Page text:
I worked with the engineer BJ Burton, who I’m a huge fan of, and I think he is an amazing artist. That was also part of the Postcards project: working with him and sending him these pieces as postcards, too: “Here BJ: mix this.” And I had some feedback and I did make some changes so there was an open collaboration with BJ. I didn’t go to the mix as I often do. And I said to him, “Somehow I need to make this sound like one big place where all these little pieces are floating around.” He got what I was after, which was cool.
Yeah; he did a great job on Paradise Outlaw.
Yes. He recorded and mixed that. That is another thing I’ll never forget. Working with him I really really learned a lot and became a huge fan of his aesthetic and his talent. It’s really huge, I think.
You have your new label Lustre Records; will that be your primary focus, or what are you thinking there?
Yeah. I’ve been intrigued by the idea of running a label for a while, and I almost did it when I was releasing Paradise Outlaw, but at that time Red House Records had an option and they decided to take it and that went that way. I think for an independent artist especially it just really makes sense. I think we could talk for a day just about the music business thing. It’s been fun; I’ve learned a lot.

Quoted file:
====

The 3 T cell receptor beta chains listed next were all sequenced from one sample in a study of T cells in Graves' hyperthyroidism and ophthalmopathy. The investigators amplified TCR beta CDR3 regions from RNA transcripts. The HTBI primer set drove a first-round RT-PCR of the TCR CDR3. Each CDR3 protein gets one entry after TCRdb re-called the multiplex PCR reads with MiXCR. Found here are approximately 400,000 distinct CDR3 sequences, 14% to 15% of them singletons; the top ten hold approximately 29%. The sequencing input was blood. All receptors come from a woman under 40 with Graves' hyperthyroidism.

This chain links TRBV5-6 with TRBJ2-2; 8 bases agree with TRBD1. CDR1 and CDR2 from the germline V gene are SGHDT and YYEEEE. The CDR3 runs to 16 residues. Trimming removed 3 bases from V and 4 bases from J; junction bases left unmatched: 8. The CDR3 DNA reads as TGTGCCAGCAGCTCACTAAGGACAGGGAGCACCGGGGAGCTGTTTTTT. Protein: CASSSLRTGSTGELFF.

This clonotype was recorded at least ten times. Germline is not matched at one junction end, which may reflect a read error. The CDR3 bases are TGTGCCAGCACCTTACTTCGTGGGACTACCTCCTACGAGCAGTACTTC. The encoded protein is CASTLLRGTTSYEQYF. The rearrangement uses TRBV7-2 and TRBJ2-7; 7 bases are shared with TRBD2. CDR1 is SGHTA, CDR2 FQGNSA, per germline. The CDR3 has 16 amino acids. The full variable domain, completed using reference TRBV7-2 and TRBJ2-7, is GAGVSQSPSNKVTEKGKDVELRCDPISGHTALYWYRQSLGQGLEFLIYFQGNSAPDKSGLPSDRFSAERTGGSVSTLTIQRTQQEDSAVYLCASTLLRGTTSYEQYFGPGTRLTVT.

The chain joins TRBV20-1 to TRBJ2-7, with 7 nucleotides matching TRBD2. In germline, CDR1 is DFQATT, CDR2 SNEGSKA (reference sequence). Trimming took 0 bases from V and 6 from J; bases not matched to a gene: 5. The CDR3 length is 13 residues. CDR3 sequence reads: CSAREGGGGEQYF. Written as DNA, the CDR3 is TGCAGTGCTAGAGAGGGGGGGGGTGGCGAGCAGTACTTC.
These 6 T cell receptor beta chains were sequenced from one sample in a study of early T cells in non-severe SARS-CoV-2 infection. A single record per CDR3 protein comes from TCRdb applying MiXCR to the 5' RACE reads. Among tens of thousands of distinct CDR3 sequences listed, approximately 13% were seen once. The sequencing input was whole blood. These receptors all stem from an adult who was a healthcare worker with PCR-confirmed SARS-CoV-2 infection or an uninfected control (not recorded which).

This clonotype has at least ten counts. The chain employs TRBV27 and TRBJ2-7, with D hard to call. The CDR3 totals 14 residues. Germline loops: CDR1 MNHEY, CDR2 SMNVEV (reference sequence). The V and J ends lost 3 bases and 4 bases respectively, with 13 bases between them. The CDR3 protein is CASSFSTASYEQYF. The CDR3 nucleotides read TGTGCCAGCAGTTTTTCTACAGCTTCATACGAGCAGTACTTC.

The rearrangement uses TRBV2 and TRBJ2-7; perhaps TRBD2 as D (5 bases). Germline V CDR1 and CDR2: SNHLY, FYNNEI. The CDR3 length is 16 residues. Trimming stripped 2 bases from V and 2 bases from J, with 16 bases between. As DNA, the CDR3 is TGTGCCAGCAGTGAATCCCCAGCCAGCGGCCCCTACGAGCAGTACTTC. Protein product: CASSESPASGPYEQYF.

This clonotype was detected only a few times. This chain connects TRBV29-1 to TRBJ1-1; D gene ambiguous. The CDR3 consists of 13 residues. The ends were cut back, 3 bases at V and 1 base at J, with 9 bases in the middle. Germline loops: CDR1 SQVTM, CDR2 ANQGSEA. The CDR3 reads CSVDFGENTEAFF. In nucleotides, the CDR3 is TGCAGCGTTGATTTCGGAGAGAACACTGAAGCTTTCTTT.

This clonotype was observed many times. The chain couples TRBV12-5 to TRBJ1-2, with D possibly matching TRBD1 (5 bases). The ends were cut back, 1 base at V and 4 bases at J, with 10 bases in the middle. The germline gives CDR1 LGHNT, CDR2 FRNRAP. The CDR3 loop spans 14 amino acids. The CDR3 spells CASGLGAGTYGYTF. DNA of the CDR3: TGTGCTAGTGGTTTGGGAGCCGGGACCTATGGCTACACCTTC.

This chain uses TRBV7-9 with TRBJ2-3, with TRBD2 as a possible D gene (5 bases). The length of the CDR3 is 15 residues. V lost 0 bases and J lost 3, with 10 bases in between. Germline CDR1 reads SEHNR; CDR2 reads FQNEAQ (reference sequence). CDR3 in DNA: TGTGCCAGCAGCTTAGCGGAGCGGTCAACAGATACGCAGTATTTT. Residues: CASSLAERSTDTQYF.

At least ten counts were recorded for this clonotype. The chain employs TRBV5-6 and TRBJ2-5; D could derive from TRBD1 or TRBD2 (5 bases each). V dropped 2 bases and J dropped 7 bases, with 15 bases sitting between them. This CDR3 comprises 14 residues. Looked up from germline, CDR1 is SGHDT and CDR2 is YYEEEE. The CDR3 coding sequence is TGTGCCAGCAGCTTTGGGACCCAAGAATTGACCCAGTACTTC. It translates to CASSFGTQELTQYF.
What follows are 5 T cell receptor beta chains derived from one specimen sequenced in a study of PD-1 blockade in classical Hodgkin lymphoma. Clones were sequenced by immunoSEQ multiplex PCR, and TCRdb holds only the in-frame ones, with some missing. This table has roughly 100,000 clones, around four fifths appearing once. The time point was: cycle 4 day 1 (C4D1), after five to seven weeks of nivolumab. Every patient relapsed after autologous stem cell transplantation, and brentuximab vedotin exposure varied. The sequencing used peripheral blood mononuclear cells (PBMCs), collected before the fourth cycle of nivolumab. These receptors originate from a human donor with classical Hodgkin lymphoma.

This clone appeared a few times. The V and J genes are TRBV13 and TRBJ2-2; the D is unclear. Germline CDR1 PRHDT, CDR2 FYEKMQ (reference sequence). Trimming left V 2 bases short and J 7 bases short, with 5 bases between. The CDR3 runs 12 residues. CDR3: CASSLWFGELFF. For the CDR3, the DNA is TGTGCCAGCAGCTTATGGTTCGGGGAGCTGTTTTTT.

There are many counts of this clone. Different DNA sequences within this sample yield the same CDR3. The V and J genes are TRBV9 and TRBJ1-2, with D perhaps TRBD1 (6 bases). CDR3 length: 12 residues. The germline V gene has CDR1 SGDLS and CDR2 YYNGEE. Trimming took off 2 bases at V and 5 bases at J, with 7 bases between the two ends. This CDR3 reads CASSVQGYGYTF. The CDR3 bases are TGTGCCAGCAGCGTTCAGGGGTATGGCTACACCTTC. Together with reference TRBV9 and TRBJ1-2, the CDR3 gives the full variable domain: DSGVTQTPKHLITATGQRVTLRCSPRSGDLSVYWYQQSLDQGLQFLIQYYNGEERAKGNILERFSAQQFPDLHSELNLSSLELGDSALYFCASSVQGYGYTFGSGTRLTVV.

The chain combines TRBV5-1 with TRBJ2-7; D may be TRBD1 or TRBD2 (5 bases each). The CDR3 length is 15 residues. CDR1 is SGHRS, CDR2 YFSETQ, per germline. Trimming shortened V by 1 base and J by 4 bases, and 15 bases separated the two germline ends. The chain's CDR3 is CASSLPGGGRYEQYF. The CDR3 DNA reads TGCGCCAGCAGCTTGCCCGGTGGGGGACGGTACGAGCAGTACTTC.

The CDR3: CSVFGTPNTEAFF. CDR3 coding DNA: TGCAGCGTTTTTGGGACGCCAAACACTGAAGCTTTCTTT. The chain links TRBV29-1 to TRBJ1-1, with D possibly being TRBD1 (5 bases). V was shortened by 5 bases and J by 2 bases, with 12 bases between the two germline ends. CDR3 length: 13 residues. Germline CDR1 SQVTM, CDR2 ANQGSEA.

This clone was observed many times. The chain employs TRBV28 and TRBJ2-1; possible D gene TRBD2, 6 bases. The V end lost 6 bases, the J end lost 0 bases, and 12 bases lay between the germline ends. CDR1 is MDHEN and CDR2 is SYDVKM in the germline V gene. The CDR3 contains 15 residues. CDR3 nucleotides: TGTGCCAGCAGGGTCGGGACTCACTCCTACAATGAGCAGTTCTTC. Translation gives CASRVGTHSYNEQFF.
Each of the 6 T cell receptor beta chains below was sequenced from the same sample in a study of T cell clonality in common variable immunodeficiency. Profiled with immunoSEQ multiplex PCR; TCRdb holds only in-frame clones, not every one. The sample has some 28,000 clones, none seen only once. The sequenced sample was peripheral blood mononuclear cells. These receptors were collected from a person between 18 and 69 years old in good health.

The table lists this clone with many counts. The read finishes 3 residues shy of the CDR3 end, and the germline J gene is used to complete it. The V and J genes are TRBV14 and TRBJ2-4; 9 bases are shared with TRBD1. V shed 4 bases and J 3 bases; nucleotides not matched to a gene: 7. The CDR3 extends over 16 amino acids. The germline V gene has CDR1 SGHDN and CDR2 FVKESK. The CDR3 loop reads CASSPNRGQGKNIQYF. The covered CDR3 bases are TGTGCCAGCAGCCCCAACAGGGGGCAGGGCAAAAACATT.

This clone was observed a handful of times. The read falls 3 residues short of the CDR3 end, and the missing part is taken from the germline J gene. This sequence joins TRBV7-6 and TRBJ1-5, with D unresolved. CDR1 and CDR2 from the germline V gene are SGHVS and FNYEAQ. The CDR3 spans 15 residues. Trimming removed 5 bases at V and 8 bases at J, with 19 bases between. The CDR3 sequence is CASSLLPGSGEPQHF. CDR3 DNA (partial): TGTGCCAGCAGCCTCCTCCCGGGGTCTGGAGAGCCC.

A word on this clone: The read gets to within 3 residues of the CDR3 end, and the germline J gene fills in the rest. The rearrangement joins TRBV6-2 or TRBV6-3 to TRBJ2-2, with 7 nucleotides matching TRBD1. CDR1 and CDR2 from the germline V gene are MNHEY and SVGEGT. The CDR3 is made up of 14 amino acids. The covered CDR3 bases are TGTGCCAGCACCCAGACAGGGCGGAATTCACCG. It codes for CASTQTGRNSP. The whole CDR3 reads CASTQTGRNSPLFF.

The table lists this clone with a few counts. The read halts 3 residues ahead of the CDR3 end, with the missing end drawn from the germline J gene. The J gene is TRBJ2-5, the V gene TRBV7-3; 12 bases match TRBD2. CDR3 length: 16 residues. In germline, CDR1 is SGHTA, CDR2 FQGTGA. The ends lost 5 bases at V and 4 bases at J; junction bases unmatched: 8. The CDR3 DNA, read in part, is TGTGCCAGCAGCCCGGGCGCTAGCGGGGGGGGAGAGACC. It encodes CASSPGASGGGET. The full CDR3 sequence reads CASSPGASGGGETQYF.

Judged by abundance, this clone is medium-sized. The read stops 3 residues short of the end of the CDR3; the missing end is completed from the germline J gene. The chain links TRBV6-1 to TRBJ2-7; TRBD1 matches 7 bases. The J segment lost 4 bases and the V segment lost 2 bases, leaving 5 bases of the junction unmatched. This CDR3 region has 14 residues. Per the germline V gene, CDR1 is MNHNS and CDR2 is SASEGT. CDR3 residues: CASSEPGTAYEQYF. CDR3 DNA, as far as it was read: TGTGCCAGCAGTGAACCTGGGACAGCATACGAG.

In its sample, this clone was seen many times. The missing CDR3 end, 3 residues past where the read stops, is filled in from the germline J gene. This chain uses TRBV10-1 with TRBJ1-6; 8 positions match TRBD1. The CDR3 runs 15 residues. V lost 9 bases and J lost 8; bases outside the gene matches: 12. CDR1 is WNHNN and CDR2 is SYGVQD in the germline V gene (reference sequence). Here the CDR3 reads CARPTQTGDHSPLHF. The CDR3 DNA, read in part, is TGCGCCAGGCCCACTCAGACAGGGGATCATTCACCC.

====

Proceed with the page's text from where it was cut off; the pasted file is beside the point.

I was thinking about doing it super underground. I came up with the name when I put out the little EP of outtakes from Paradise Outlaw [Drifters, from 2016]. But that was a tour-only thing to sell at my shows. I’m working with a distributor and doing the things that a label tries to do. I like learning about it. I think I will keep it going for whatever other projects I try to do for sure. Ideally, my vision would be to include some other artists on it as well. So, we’ll see.
When Michael Roeder moved back to Iowa in the late ’90s, he was looking forward to being back in the heart of the eastern Iowa folk music scene; he’s had the pleasure of watching Pieta’s career progress ever since. This article was originally published in Little Village issue 218.